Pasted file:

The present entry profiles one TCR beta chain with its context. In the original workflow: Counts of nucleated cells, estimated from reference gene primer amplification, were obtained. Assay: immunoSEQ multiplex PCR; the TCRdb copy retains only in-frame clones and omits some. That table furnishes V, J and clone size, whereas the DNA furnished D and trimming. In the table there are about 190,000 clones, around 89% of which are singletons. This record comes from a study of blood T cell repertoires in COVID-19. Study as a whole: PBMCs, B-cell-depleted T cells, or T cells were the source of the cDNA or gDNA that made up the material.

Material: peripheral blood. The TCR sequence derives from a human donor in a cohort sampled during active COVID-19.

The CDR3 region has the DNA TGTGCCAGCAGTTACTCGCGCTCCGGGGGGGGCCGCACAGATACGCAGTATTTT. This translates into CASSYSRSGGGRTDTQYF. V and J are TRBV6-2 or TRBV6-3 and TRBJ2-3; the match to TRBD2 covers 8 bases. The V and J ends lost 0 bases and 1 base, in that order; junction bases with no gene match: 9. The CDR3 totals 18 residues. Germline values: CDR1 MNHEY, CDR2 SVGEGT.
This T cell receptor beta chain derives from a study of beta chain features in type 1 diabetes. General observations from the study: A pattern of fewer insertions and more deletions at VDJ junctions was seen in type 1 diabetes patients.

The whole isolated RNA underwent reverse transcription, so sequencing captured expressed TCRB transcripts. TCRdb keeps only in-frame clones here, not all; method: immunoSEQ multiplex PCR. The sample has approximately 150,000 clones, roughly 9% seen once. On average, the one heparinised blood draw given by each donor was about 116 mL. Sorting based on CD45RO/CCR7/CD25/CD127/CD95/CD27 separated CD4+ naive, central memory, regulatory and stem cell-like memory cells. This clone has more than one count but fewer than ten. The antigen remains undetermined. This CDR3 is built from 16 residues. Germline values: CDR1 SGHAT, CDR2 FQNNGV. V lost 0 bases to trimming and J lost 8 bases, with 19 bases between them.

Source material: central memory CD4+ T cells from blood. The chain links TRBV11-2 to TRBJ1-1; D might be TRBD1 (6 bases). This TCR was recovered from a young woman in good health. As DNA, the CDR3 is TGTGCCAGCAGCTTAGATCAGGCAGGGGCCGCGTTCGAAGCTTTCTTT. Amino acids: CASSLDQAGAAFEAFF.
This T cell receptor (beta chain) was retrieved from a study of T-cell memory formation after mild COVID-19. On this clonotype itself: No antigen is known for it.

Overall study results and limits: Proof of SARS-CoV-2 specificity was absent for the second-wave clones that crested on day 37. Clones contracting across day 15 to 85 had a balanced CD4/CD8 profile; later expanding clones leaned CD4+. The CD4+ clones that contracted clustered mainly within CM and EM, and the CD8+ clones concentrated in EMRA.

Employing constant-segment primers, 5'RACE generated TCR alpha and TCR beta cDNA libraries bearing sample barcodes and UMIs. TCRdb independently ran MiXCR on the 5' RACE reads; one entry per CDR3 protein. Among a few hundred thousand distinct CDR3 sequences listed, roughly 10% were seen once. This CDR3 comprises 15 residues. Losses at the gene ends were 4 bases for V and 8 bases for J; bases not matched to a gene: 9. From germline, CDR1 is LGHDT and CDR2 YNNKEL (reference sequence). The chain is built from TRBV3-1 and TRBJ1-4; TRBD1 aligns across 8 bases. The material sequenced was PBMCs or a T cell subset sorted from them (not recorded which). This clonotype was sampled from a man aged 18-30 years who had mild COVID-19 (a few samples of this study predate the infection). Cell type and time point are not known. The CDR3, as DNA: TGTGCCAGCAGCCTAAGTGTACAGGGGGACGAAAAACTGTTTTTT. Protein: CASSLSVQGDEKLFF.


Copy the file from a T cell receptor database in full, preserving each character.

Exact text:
The present entry profiles one TCR beta chain with its context. In the original workflow: Counts of nucleated cells, estimated from reference gene primer amplification, were obtained. Assay: immunoSEQ multiplex PCR; the TCRdb copy retains only in-frame clones and omits some. That table furnishes V, J and clone size, whereas the DNA furnished D and trimming. In the table there are about 190,000 clones, around 89% of which are singletons. This record comes from a study of blood T cell repertoires in COVID-19. Study as a whole: PBMCs, B-cell-depleted T cells, or T cells were the source of the cDNA or gDNA that made up the material.

Material: peripheral blood. The TCR sequence derives from a human donor in a cohort sampled during active COVID-19.

The CDR3 region has the DNA TGTGCCAGCAGTTACTCGCGCTCCGGGGGGGGCCGCACAGATACGCAGTATTTT. This translates into CASSYSRSGGGRTDTQYF. V and J are TRBV6-2 or TRBV6-3 and TRBJ2-3; the match to TRBD2 covers 8 bases. The V and J ends lost 0 bases and 1 base, in that order; junction bases with no gene match: 9. The CDR3 totals 18 residues. Germline values: CDR1 MNHEY, CDR2 SVGEGT.
This T cell receptor beta chain derives from a study of beta chain features in type 1 diabetes. General observations from the study: A pattern of fewer insertions and more deletions at VDJ junctions was seen in type 1 diabetes patients.

The whole isolated RNA underwent reverse transcription, so sequencing captured expressed TCRB transcripts. TCRdb keeps only in-frame clones here, not all; method: immunoSEQ multiplex PCR. The sample has approximately 150,000 clones, roughly 9% seen once. On average, the one heparinised blood draw given by each donor was about 116 mL. Sorting based on CD45RO/CCR7/CD25/CD127/CD95/CD27 separated CD4+ naive, central memory, regulatory and stem cell-like memory cells. This clone has more than one count but fewer than ten. The antigen remains undetermined. This CDR3 is built from 16 residues. Germline values: CDR1 SGHAT, CDR2 FQNNGV. V lost 0 bases to trimming and J lost 8 bases, with 19 bases between them.

Source material: central memory CD4+ T cells from blood. The chain links TRBV11-2 to TRBJ1-1; D might be TRBD1 (6 bases). This TCR was recovered from a young woman in good health. As DNA, the CDR3 is TGTGCCAGCAGCTTAGATCAGGCAGGGGCCGCGTTCGAAGCTTTCTTT. Amino acids: CASSLDQAGAAFEAFF.
This T cell receptor (beta chain) was retrieved from a study of T-cell memory formation after mild COVID-19. On this clonotype itself: No antigen is known for it.

Overall study results and limits: Proof of SARS-CoV-2 specificity was absent for the second-wave clones that crested on day 37. Clones contracting across day 15 to 85 had a balanced CD4/CD8 profile; later expanding clones leaned CD4+. The CD4+ clones that contracted clustered mainly within CM and EM, and the CD8+ clones concentrated in EMRA.

Employing constant-segment primers, 5'RACE generated TCR alpha and TCR beta cDNA libraries bearing sample barcodes and UMIs. TCRdb independently ran MiXCR on the 5' RACE reads; one entry per CDR3 protein. Among a few hundred thousand distinct CDR3 sequences listed, roughly 10% were seen once. This CDR3 comprises 15 residues. Losses at the gene ends were 4 bases for V and 8 bases for J; bases not matched to a gene: 9. From germline, CDR1 is LGHDT and CDR2 YNNKEL (reference sequence). The chain is built from TRBV3-1 and TRBJ1-4; TRBD1 aligns across 8 bases. The material sequenced was PBMCs or a T cell subset sorted from them (not recorded which). This clonotype was sampled from a man aged 18-30 years who had mild COVID-19 (a few samples of this study predate the infection). Cell type and time point are not known. The CDR3, as DNA: TGTGCCAGCAGCCTAAGTGTACAGGGGGACGAAAAACTGTTTTTT. Protein: CASSLSVQGDEKLFF.